Savvy Tips for Organizing Your Day

Andrea Evans
January 8, 2016

Sometimes it feels like we live on treadmills, running from one appointment to the next, multi-tasking all day long. We barely have time to sit down for a nutritious breakfast, much less plan what the family will have for dinner. It can be overwhelming for parents. And, it can exact a heavy toll on families. In fact, study after study has demonstrated that children crave structure and predictability, particularly when they are young.

How can parents provide that kind of structure when they have neither the time nor the energy to think a few days ahead? The best and surest way to a more harmonious day is to incorporate some routines into your daily schedule. Indeed, the American Psychological Association recently completed a 50-year review of family rituals and routines. The review found that family routines and rituals are "powerful organizers of family life that offer stability during times of stress and transition." The study also found that routines and rituals are associated with marital satisfaction, adolescents' sense of personal identity, children's health, academic achievement, and stronger family relationships. 

By routines, we do not necessarily mean hard and fast edicts that, for example, divide your day into fifteen minute intervals: 6:30 for bath, 6:45 for dinner; 7:00 story time, etc. A routine does not need to be rigid to be effective. Likewise, a routine need not be elaborate. It simply needs to be consistent, well thought-out, and meaningful. Here are some things to consider in developing your family's routines:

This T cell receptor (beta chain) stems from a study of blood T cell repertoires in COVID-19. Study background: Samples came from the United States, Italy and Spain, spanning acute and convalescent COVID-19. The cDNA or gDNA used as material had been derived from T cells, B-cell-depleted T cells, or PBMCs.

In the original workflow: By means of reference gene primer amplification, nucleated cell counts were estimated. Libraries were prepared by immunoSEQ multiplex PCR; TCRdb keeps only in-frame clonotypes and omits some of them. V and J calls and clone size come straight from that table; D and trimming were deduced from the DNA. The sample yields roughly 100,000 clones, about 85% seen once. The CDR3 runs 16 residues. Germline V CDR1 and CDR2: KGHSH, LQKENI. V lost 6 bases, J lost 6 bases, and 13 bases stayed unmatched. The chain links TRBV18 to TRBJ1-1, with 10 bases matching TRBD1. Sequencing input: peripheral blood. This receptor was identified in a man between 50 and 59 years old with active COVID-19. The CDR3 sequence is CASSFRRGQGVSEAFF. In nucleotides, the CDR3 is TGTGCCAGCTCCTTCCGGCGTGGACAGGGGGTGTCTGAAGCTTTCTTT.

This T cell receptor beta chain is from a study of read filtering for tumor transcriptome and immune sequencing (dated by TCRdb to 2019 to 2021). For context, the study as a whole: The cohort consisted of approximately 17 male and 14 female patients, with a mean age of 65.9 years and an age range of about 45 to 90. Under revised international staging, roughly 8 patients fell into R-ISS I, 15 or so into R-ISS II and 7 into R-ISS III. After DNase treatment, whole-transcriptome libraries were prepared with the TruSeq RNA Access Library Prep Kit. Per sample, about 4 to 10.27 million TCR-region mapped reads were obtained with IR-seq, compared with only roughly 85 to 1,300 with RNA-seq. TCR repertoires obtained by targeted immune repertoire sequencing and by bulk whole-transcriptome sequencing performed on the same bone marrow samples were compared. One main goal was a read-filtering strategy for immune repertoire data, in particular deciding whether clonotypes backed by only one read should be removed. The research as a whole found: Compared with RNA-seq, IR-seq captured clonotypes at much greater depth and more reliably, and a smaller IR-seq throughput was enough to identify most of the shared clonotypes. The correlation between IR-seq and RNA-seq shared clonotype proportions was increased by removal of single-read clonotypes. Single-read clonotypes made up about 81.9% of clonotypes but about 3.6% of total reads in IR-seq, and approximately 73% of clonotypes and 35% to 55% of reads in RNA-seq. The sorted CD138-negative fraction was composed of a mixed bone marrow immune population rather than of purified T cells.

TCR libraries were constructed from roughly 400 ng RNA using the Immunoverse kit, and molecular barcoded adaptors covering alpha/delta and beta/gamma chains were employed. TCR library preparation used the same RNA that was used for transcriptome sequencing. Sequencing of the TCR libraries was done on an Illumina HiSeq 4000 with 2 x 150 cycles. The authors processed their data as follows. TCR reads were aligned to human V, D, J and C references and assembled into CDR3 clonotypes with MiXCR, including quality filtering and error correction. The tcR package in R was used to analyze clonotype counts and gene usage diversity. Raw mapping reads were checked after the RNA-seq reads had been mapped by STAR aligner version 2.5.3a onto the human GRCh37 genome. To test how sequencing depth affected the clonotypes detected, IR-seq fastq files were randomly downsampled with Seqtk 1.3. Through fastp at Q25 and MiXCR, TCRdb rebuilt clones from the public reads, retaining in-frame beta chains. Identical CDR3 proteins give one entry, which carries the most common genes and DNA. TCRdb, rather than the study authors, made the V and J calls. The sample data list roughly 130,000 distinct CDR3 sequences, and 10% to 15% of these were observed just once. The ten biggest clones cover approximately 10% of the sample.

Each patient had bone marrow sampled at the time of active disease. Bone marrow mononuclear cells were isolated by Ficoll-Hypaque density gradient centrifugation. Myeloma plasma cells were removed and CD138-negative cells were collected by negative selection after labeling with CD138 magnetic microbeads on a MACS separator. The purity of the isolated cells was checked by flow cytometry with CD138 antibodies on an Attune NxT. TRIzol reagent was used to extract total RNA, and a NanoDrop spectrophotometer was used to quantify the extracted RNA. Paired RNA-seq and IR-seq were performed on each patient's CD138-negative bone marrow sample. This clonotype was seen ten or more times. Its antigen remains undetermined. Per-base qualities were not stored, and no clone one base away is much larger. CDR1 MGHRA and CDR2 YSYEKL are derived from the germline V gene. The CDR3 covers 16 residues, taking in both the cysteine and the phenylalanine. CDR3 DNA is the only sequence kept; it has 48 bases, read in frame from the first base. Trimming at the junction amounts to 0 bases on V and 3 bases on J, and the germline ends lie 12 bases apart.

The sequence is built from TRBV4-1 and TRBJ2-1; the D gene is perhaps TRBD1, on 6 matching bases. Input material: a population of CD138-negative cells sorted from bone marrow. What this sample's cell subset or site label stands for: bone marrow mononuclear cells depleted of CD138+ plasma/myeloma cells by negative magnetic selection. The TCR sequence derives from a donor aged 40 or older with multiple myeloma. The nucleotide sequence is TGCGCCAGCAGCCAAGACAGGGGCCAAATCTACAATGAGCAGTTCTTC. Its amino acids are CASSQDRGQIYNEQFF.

1. Get as much input as you can from your family and talk it through with your spouse or partner (and children if they are old enough to contribute).  A routine that works for everyone will be much easier for everyone to accept and stick to.
  2. Start by focusing on the part of your day that is most challenging. Do you find it nearly impossible to get your children ready and off to school on time? Or is bedtime a struggle? If mornings are too chaotic, try to do as much preparation as possible the night before (pick out school clothes, pack backpacks, etc.). And, if bedtime stretches on for hours, start your routine a little earlier and establish some specific guideposts so that your child knows exactly what to expect. Something as simple as explaining that you will read, for example, only three books before bed time will help your child learn that she cannot keep reaching for books on the bookshelf.
  3. Swap roles with your spouse or partner. Let your children see that both parents can do story time or make breakfast. It will help them appreciate both of their parents and help them understand how their parents work together so that the entire family can thrive.
  4. Be realistic. Not everything will go as planned every day. But, try to remember that it's much harder for kids to switch gears than for adults, so alert your child to upcoming changes in the routine and explain why it is being changed.
  5. Be prepared to change your routines. As you know, your children are constantly growing and changing. And, as they do, their needs change.   Don't get so set in your routines that you fail to see that the routines are no longer necessary or working for you. 

From the Parents

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